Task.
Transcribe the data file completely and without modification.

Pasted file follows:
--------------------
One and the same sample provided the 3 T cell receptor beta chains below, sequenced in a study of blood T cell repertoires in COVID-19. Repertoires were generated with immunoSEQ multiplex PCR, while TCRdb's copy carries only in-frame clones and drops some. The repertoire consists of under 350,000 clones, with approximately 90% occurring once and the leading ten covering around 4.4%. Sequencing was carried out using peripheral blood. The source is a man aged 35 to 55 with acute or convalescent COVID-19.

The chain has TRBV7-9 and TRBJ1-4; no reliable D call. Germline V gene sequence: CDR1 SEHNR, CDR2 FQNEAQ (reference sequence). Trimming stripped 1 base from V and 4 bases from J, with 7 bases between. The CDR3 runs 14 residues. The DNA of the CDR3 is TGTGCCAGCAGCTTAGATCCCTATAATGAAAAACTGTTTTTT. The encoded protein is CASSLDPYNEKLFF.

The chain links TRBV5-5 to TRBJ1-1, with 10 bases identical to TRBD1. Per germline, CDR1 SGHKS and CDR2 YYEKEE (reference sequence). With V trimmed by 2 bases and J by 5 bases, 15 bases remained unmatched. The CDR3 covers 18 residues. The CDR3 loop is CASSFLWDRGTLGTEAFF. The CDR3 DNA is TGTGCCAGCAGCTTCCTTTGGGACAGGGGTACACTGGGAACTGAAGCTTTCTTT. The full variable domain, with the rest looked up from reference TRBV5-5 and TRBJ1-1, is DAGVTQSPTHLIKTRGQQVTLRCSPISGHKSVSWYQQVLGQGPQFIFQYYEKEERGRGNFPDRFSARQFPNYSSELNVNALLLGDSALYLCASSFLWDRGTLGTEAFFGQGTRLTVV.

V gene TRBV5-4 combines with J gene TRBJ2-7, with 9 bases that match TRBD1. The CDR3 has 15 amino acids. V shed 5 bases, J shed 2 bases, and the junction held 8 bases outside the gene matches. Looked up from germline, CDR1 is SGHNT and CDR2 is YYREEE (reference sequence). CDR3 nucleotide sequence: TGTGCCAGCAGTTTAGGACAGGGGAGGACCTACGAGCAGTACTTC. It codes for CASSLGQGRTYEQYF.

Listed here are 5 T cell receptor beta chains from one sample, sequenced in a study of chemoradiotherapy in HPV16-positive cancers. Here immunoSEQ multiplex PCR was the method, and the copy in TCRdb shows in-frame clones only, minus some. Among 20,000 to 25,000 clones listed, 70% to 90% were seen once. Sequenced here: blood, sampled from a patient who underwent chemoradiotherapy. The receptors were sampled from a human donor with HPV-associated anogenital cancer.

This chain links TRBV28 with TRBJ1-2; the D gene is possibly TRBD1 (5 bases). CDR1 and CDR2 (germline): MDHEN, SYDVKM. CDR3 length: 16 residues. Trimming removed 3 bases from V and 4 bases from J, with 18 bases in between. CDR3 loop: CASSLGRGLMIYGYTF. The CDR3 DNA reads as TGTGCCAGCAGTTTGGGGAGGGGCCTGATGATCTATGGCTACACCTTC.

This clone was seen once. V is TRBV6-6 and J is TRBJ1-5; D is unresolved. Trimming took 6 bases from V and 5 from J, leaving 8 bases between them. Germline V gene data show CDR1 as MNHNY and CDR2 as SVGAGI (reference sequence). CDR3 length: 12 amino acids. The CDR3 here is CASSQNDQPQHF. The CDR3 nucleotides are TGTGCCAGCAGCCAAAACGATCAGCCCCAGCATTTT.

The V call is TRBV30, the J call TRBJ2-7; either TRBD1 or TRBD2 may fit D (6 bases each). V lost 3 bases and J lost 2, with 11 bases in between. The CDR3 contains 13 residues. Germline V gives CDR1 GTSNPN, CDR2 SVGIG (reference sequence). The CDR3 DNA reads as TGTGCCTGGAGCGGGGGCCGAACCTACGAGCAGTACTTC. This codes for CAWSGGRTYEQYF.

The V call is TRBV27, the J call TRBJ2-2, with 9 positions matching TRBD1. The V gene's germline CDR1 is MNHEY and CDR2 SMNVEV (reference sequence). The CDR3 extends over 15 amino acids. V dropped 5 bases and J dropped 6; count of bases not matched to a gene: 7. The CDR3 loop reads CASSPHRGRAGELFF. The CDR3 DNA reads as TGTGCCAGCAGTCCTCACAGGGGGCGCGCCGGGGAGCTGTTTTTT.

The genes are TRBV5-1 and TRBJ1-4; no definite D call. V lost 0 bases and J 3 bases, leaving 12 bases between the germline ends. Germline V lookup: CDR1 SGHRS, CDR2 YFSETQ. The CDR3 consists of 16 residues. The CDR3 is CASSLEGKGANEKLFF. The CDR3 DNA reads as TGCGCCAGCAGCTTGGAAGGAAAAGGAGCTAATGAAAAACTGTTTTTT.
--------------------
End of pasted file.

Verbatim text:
One and the same sample provided the 3 T cell receptor beta chains below, sequenced in a study of blood T cell repertoires in COVID-19. Repertoires were generated with immunoSEQ multiplex PCR, while TCRdb's copy carries only in-frame clones and drops some. The repertoire consists of under 350,000 clones, with approximately 90% occurring once and the leading ten covering around 4.4%. Sequencing was carried out using peripheral blood. The source is a man aged 35 to 55 with acute or convalescent COVID-19.

The chain has TRBV7-9 and TRBJ1-4; no reliable D call. Germline V gene sequence: CDR1 SEHNR, CDR2 FQNEAQ (reference sequence). Trimming stripped 1 base from V and 4 bases from J, with 7 bases between. The CDR3 runs 14 residues. The DNA of the CDR3 is TGTGCCAGCAGCTTAGATCCCTATAATGAAAAACTGTTTTTT. The encoded protein is CASSLDPYNEKLFF.

The chain links TRBV5-5 to TRBJ1-1, with 10 bases identical to TRBD1. Per germline, CDR1 SGHKS and CDR2 YYEKEE (reference sequence). With V trimmed by 2 bases and J by 5 bases, 15 bases remained unmatched. The CDR3 covers 18 residues. The CDR3 loop is CASSFLWDRGTLGTEAFF. The CDR3 DNA is TGTGCCAGCAGCTTCCTTTGGGACAGGGGTACACTGGGAACTGAAGCTTTCTTT. The full variable domain, with the rest looked up from reference TRBV5-5 and TRBJ1-1, is DAGVTQSPTHLIKTRGQQVTLRCSPISGHKSVSWYQQVLGQGPQFIFQYYEKEERGRGNFPDRFSARQFPNYSSELNVNALLLGDSALYLCASSFLWDRGTLGTEAFFGQGTRLTVV.

V gene TRBV5-4 combines with J gene TRBJ2-7, with 9 bases that match TRBD1. The CDR3 has 15 amino acids. V shed 5 bases, J shed 2 bases, and the junction held 8 bases outside the gene matches. Looked up from germline, CDR1 is SGHNT and CDR2 is YYREEE (reference sequence). CDR3 nucleotide sequence: TGTGCCAGCAGTTTAGGACAGGGGAGGACCTACGAGCAGTACTTC. It codes for CASSLGQGRTYEQYF.

Listed here are 5 T cell receptor beta chains from one sample, sequenced in a study of chemoradiotherapy in HPV16-positive cancers. Here immunoSEQ multiplex PCR was the method, and the copy in TCRdb shows in-frame clones only, minus some. Among 20,000 to 25,000 clones listed, 70% to 90% were seen once. Sequenced here: blood, sampled from a patient who underwent chemoradiotherapy. The receptors were sampled from a human donor with HPV-associated anogenital cancer.

This chain links TRBV28 with TRBJ1-2; the D gene is possibly TRBD1 (5 bases). CDR1 and CDR2 (germline): MDHEN, SYDVKM. CDR3 length: 16 residues. Trimming removed 3 bases from V and 4 bases from J, with 18 bases in between. CDR3 loop: CASSLGRGLMIYGYTF. The CDR3 DNA reads as TGTGCCAGCAGTTTGGGGAGGGGCCTGATGATCTATGGCTACACCTTC.

This clone was seen once. V is TRBV6-6 and J is TRBJ1-5; D is unresolved. Trimming took 6 bases from V and 5 from J, leaving 8 bases between them. Germline V gene data show CDR1 as MNHNY and CDR2 as SVGAGI (reference sequence). CDR3 length: 12 amino acids. The CDR3 here is CASSQNDQPQHF. The CDR3 nucleotides are TGTGCCAGCAGCCAAAACGATCAGCCCCAGCATTTT.

The V call is TRBV30, the J call TRBJ2-7; either TRBD1 or TRBD2 may fit D (6 bases each). V lost 3 bases and J lost 2, with 11 bases in between. The CDR3 contains 13 residues. Germline V gives CDR1 GTSNPN, CDR2 SVGIG (reference sequence). The CDR3 DNA reads as TGTGCCTGGAGCGGGGGCCGAACCTACGAGCAGTACTTC. This codes for CAWSGGRTYEQYF.

The V call is TRBV27, the J call TRBJ2-2, with 9 positions matching TRBD1. The V gene's germline CDR1 is MNHEY and CDR2 SMNVEV (reference sequence). The CDR3 extends over 15 amino acids. V dropped 5 bases and J dropped 6; count of bases not matched to a gene: 7. The CDR3 loop reads CASSPHRGRAGELFF. The CDR3 DNA reads as TGTGCCAGCAGTCCTCACAGGGGGCGCGCCGGGGAGCTGTTTTTT.

The genes are TRBV5-1 and TRBJ1-4; no definite D call. V lost 0 bases and J 3 bases, leaving 12 bases between the germline ends. Germline V lookup: CDR1 SGHRS, CDR2 YFSETQ. The CDR3 consists of 16 residues. The CDR3 is CASSLEGKGANEKLFF. The CDR3 DNA reads as TGCGCCAGCAGCTTGGAAGGAAAAGGAGCTAATGAAAAACTGTTTTTT.